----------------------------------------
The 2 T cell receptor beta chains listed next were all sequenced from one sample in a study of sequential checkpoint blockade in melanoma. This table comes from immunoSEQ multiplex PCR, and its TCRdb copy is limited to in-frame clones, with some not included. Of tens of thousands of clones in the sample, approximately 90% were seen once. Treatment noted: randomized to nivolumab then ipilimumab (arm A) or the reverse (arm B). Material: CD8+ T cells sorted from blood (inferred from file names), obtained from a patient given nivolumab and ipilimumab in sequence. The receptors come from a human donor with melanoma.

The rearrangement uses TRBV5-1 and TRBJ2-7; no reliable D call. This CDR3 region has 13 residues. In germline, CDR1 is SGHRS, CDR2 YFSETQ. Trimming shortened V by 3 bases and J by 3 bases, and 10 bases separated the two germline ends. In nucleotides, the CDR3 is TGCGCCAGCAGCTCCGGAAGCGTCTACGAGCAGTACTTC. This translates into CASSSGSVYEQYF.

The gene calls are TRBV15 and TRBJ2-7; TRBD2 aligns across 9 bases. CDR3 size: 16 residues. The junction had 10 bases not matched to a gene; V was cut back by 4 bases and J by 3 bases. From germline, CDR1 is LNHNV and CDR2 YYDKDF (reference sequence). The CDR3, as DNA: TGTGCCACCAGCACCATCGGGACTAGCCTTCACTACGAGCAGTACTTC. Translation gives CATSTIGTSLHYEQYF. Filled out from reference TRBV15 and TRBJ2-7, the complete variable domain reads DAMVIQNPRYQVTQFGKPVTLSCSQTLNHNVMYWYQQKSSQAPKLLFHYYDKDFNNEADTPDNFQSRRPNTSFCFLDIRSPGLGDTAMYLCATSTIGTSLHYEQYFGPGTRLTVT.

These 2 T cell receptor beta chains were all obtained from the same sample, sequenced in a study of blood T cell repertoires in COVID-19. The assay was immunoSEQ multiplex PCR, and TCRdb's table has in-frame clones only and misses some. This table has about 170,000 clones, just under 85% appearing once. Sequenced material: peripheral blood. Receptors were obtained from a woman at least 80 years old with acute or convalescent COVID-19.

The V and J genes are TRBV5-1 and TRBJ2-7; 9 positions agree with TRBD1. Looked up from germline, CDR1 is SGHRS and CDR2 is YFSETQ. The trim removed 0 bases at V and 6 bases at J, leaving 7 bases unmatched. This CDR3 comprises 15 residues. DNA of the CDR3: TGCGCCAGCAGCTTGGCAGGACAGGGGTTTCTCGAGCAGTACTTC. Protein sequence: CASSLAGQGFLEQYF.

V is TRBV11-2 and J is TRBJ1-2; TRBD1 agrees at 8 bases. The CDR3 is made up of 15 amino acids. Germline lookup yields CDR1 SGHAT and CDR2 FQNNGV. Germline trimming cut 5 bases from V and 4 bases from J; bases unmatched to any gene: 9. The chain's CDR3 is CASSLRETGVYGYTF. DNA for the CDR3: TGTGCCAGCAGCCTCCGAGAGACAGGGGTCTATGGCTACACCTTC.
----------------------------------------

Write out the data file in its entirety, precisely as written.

The 2 T cell receptor beta chains listed next were all sequenced from one sample in a study of sequential checkpoint blockade in melanoma. This table comes from immunoSEQ multiplex PCR, and its TCRdb copy is limited to in-frame clones, with some not included. Of tens of thousands of clones in the sample, approximately 90% were seen once. Treatment noted: randomized to nivolumab then ipilimumab (arm A) or the reverse (arm B). Material: CD8+ T cells sorted from blood (inferred from file names), obtained from a patient given nivolumab and ipilimumab in sequence. The receptors come from a human donor with melanoma.

The rearrangement uses TRBV5-1 and TRBJ2-7; no reliable D call. This CDR3 region has 13 residues. In germline, CDR1 is SGHRS, CDR2 YFSETQ. Trimming shortened V by 3 bases and J by 3 bases, and 10 bases separated the two germline ends. In nucleotides, the CDR3 is TGCGCCAGCAGCTCCGGAAGCGTCTACGAGCAGTACTTC. This translates into CASSSGSVYEQYF.

The gene calls are TRBV15 and TRBJ2-7; TRBD2 aligns across 9 bases. CDR3 size: 16 residues. The junction had 10 bases not matched to a gene; V was cut back by 4 bases and J by 3 bases. From germline, CDR1 is LNHNV and CDR2 YYDKDF (reference sequence). The CDR3, as DNA: TGTGCCACCAGCACCATCGGGACTAGCCTTCACTACGAGCAGTACTTC. Translation gives CATSTIGTSLHYEQYF. Filled out from reference TRBV15 and TRBJ2-7, the complete variable domain reads DAMVIQNPRYQVTQFGKPVTLSCSQTLNHNVMYWYQQKSSQAPKLLFHYYDKDFNNEADTPDNFQSRRPNTSFCFLDIRSPGLGDTAMYLCATSTIGTSLHYEQYFGPGTRLTVT.

These 2 T cell receptor beta chains were all obtained from the same sample, sequenced in a study of blood T cell repertoires in COVID-19. The assay was immunoSEQ multiplex PCR, and TCRdb's table has in-frame clones only and misses some. This table has about 170,000 clones, just under 85% appearing once. Sequenced material: peripheral blood. Receptors were obtained from a woman at least 80 years old with acute or convalescent COVID-19.

The V and J genes are TRBV5-1 and TRBJ2-7; 9 positions agree with TRBD1. Looked up from germline, CDR1 is SGHRS and CDR2 is YFSETQ. The trim removed 0 bases at V and 6 bases at J, leaving 7 bases unmatched. This CDR3 comprises 15 residues. DNA of the CDR3: TGCGCCAGCAGCTTGGCAGGACAGGGGTTTCTCGAGCAGTACTTC. Protein sequence: CASSLAGQGFLEQYF.

V is TRBV11-2 and J is TRBJ1-2; TRBD1 agrees at 8 bases. The CDR3 is made up of 15 amino acids. Germline lookup yields CDR1 SGHAT and CDR2 FQNNGV. Germline trimming cut 5 bases from V and 4 bases from J; bases unmatched to any gene: 9. The chain's CDR3 is CASSLRETGVYGYTF. DNA for the CDR3: TGTGCCAGCAGCCTCCGAGAGACAGGGGTCTATGGCTACACCTTC.